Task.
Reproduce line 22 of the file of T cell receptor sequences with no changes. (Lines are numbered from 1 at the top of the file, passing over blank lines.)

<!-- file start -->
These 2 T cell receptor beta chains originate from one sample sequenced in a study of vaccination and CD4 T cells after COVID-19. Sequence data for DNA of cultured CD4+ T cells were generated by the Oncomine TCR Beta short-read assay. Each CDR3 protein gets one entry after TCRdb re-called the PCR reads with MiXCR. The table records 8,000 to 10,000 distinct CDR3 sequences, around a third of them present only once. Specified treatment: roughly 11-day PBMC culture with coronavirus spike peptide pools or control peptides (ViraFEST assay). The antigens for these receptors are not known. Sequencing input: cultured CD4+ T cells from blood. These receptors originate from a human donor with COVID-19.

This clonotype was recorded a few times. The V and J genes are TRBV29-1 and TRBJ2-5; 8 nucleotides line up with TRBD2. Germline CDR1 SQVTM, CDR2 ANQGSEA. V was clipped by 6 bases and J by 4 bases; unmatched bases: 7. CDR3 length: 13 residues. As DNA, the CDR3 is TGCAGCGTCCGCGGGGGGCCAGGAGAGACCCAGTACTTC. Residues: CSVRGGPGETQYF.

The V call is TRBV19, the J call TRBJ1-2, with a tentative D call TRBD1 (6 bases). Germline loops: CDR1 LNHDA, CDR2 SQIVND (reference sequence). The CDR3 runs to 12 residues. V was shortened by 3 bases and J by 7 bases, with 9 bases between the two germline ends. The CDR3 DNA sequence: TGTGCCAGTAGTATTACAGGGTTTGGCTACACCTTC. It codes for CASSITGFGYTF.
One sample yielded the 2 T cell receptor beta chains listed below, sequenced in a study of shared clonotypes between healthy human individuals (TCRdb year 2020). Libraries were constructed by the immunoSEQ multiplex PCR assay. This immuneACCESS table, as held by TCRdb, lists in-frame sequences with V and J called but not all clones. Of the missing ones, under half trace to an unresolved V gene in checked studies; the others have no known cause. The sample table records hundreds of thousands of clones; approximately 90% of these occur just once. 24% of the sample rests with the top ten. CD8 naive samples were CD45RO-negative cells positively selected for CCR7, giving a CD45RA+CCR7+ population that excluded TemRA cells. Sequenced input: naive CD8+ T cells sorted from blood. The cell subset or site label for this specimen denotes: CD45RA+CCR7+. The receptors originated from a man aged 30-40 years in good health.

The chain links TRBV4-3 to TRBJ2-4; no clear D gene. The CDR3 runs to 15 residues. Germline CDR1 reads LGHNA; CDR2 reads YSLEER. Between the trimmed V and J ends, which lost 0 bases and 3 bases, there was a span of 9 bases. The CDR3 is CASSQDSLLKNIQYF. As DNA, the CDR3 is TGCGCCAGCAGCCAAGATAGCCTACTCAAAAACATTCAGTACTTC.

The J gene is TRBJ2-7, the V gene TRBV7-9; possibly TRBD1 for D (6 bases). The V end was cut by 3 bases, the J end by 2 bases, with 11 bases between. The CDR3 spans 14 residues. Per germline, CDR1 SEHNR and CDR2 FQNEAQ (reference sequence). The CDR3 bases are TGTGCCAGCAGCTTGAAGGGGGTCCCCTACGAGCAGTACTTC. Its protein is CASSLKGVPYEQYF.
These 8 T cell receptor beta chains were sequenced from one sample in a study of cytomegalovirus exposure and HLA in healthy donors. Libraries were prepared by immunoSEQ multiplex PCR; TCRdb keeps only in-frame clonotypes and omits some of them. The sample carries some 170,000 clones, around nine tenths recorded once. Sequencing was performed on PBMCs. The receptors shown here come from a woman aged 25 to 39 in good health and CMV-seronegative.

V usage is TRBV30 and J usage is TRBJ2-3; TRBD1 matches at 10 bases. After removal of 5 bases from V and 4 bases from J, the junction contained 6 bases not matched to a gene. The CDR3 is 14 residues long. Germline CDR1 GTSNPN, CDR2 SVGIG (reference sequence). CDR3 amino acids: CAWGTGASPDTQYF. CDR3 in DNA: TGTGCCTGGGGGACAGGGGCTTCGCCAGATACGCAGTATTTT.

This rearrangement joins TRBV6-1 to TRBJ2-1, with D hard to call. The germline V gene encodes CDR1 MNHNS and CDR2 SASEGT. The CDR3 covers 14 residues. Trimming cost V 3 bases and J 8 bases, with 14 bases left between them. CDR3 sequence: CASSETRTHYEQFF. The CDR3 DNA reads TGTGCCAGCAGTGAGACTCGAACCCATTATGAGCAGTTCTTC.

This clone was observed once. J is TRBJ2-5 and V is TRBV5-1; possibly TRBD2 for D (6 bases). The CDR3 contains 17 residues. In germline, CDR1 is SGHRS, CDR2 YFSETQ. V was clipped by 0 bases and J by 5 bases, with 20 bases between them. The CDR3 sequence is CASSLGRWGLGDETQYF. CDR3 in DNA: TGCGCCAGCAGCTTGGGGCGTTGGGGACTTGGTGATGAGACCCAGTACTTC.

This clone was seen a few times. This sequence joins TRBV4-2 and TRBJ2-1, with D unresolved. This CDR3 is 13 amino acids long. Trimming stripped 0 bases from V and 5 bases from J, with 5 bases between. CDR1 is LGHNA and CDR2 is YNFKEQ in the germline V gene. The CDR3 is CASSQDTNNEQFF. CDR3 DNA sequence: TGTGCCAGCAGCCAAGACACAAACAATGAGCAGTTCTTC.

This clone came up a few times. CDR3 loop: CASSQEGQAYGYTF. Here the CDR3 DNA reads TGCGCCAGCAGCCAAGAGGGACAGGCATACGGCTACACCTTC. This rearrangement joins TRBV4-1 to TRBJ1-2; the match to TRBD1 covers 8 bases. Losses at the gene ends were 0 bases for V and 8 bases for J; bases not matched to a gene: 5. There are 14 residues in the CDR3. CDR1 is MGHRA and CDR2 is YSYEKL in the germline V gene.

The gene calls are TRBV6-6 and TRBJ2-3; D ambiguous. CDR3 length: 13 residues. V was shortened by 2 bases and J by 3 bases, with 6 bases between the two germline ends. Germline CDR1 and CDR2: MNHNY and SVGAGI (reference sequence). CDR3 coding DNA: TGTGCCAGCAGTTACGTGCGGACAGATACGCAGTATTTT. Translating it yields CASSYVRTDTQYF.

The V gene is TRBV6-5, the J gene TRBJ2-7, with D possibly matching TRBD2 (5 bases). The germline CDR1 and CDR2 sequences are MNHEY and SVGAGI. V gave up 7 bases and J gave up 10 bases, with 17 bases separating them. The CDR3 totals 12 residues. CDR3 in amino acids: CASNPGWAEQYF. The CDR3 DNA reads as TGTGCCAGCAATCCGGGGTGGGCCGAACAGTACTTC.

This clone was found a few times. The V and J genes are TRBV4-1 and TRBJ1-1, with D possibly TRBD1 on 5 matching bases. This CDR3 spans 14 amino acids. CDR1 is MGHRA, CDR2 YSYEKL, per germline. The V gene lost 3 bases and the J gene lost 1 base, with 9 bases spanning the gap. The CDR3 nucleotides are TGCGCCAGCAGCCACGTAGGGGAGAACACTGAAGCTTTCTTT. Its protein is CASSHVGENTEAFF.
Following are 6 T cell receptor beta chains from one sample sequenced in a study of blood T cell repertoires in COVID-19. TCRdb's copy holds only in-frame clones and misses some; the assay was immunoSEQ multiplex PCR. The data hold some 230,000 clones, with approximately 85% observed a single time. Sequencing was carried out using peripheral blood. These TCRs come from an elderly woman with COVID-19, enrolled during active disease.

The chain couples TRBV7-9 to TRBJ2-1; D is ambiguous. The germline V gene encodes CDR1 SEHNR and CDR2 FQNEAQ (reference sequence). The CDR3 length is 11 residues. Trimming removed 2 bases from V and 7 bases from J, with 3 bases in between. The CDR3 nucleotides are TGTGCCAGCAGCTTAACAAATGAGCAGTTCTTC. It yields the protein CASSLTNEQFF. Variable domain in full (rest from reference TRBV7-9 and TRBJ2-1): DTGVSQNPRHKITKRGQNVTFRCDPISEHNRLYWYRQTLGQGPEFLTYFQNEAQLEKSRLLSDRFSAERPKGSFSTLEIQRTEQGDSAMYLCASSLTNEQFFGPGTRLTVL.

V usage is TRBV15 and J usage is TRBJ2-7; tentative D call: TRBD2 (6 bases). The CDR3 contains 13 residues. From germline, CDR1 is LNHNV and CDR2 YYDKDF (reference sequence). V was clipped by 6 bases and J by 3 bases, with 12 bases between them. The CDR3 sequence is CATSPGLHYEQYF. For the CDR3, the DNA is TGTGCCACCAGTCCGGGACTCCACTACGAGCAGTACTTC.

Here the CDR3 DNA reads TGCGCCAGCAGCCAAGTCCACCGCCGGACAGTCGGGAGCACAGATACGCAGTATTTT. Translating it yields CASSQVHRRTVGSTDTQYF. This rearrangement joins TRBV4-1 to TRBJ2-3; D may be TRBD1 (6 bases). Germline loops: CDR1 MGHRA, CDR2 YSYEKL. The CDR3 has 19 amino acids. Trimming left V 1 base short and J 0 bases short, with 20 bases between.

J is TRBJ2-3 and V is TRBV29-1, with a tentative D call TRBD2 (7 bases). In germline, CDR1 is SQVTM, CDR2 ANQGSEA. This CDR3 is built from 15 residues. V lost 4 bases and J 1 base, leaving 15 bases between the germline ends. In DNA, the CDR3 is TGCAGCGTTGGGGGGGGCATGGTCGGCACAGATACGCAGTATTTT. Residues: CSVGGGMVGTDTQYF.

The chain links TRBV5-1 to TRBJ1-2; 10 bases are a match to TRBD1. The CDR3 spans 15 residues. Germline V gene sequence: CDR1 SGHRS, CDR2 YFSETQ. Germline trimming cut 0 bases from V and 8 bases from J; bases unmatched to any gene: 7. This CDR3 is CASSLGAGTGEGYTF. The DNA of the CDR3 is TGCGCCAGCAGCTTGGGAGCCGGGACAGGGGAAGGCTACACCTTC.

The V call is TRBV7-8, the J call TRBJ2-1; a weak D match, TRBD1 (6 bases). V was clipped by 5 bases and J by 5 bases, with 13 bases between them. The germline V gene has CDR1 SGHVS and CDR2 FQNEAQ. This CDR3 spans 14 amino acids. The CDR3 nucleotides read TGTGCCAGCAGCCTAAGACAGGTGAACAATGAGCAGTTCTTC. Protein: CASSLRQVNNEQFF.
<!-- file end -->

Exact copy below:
The V call is TRBV7-8, the J call TRBJ2-1; a weak D match, TRBD1 (6 bases). V was clipped by 5 bases and J by 5 bases, with 13 bases between them. The germline V gene has CDR1 SGHVS and CDR2 FQNEAQ. This CDR3 spans 14 amino acids. The CDR3 nucleotides read TGTGCCAGCAGCCTAAGACAGGTGAACAATGAGCAGTTCTTC. Protein: CASSLRQVNNEQFF.